Idaho Power Co. is seeking regulatory approval of sales agreements with two proposed wind projects in Elmore County near Mountain Home.
The Idaho Public Utilities Commission should decide soon whether or not it should approve Idaho Power’s request to buy power from the Bennett Creek Windfarm LLC and Hot Springs Windfarm LLC. The developer of both projects is Glenn Ikemoto of Energy Vision LLC, based in Piedmont, Calif.
According to information provided by Ikemoto, the windfarms will be located approximately 12 miles southeast of Mountain Home. Both projects will consist of 1.25 mile-long rows of 12 Vestas V82 wind turbines, rated at 1.65 megawatts each.
The turbines are slightly larger than the existing wind machines at Fossil Gulch near Hagerman, which are visible to passersby traveling along I-84.
Vestas V82 turbines at the Bennett Creek Windfarm, and the Hot Springs Windfarm, will be approximately 262 feet tall from base to hub. Blades add another 138 feet, making the total height from base to blade tip approximately 400 feet. Combined, the windfarms will be capable of producing over 100 million kilowatt hours of energy; enough to meet the demands of 7,500 homes, Ikemoto noted.
In fossil fuel comparisons, over the life of the windfarms the turbines will produce the energy equivalent of 4 million barrels of crude oil, or 2 million tons of coal, Ikemoto noted, adding, “compared to coal-fired generation, the projects will avoid the release of over 4 million tons of greenhouse gases and other air pollutants while consuming no water or other scarce resources.”
The projects were developed by Idaho Windfarms, LLC (IWF), which focuses on smaller scale projects in rural areas. The company is a consortium of biomass developers, and believes that the shift to sustainable energy is deeply rooted in farming and ranching.
Future energy resources will be derived from crop and timber residue, livestock waste, wind, solar and ethanol, all of which originate in the rural community, Ikemoto contended. IWF’s efforts in Idaho are managed by John Steiner, a rancher and entrepreneur from Oreana.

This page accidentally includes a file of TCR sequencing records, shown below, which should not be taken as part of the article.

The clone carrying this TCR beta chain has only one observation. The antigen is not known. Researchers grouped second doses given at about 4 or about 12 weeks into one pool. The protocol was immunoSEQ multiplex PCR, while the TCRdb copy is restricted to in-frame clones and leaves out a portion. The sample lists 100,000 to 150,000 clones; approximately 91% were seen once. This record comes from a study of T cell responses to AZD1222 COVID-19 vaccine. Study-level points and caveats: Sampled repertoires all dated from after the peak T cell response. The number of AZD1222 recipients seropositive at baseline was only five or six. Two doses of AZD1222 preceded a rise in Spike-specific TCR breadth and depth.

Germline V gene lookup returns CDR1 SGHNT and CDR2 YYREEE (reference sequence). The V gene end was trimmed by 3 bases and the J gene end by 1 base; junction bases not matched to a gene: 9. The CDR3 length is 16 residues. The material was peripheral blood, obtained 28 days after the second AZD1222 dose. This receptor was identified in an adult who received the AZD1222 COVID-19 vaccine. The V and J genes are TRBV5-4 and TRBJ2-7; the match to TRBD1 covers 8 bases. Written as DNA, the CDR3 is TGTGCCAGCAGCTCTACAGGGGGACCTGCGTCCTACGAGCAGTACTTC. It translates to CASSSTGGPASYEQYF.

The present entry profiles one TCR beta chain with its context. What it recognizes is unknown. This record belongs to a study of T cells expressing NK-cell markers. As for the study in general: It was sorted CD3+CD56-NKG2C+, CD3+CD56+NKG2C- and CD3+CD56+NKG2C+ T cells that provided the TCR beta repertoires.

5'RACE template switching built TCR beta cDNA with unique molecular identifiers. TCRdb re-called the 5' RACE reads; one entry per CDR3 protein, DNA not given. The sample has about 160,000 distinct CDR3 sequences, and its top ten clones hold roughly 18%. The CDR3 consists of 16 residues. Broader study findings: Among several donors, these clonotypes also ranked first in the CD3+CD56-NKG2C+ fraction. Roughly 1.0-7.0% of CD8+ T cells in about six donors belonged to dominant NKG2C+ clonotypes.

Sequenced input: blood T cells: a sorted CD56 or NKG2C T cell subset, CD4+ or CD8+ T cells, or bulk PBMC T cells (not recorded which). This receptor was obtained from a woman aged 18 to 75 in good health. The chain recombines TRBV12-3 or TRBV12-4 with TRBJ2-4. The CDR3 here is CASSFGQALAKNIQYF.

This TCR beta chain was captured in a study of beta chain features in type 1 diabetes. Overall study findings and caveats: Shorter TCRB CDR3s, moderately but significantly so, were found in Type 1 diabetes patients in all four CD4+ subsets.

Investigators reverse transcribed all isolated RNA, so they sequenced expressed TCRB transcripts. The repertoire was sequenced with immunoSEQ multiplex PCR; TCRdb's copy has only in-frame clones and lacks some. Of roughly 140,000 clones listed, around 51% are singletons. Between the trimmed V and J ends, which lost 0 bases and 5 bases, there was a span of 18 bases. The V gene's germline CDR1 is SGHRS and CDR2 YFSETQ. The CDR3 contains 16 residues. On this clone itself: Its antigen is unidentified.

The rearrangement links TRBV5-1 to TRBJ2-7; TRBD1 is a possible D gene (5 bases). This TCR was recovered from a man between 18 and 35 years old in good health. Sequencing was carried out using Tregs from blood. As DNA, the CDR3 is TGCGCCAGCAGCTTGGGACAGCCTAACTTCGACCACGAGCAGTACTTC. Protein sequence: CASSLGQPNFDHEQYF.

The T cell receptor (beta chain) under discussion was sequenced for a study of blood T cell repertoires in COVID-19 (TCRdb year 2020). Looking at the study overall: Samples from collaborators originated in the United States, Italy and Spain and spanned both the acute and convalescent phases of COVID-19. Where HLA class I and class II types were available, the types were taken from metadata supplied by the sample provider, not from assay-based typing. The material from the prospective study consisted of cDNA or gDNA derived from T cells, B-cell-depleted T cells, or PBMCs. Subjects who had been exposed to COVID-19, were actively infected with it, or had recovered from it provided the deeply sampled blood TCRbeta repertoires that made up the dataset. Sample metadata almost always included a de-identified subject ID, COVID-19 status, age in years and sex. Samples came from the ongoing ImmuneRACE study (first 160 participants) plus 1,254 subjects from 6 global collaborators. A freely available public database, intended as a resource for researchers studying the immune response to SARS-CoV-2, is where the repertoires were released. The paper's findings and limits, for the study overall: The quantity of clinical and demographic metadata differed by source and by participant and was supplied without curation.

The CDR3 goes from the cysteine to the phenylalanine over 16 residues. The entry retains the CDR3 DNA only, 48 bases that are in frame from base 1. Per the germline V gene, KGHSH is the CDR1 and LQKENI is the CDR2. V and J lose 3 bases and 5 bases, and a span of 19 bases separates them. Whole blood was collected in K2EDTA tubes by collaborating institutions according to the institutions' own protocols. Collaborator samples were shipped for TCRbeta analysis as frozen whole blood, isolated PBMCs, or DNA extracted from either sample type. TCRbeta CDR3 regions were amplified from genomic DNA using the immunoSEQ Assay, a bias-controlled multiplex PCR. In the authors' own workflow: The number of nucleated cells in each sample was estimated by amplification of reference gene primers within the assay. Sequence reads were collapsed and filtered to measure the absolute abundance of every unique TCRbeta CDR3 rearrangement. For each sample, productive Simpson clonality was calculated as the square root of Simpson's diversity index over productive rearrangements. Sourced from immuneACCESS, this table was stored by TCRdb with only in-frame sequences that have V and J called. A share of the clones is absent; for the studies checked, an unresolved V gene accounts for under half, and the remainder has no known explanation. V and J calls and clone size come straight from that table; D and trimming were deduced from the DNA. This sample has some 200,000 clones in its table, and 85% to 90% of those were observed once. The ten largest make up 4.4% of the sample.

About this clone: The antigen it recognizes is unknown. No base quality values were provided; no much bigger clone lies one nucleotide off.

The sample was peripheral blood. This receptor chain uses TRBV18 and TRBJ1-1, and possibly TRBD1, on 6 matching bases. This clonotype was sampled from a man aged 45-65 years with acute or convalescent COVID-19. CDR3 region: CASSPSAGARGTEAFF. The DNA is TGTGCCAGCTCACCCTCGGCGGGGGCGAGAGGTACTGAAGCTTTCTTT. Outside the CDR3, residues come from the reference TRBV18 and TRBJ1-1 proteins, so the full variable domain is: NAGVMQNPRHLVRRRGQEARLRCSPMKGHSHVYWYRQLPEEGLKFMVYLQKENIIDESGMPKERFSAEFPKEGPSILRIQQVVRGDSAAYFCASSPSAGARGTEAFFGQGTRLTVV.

“We are pleased to have the opportunity to build two significant wind energy projects in Elmore County and commend Idaho Power for its support of both renewable energy and the agricultural community,” Steiner said.
“The transition of Idaho’s electricity production to clean, indigenous resources will greatly benefit the rural economy. The projects must now be approved by the Idaho Public Utilities Commission, which has also shown strong support for renewable energy projects if they do not increase customer rates,” said Steiner.
The 4,000 acre site is owned by Carl F. Reynolds and Sons and is currently used for irrigated agriculture. The present use of land will not change after the windfarms have been developed and are operational.
“Having wind turbines on our land won’t change any of our current farming activities and they will sure help with the pumping bills. It’s great to support our farm operations by generating electricity out of thin air. We won’t ever complain about the wind again,” said landowner Steve Reynolds.
Combined total cost of the projects is $60 million. The company anticipates the economic benefit to the county will be about $400,000 annually.
Anticipated project completion date is Dec. 31, 2007 or sooner.
At present, there are at least four windfarms planned in Elmore County. The other two are being developed by Pacific Winds, LLC. One will be located in Pasadena Valley, and the other is located on Wicher Road off Old Oregon Trail Road. The Elmore County Planning and Zoning Commission recently approved a zoning designation change, and a change in the county’s Bulk and Coverage Controls ordinance on those two projects.
Elmore County Commissioner Larry Rose (Glenns Ferry) said, “I’m in favor of it (wind energy) as long as they (turbines) are placed properly, and they don’t hinder flights from the Air Force base. The only thing that would concern me is if they have white lights. The white lights drive people crazy. I also don’t want them too close to residences.”
“It’s not a beautiful site to drive by and see a thousand of those things out here. So far they’ve been relatively small,” Rose noted.
At present, the county has no ordinance addressing wind energy development. Rose said county commissioners have been trying to work on one for several years, but they keep getting sidetracked by more pressing matters.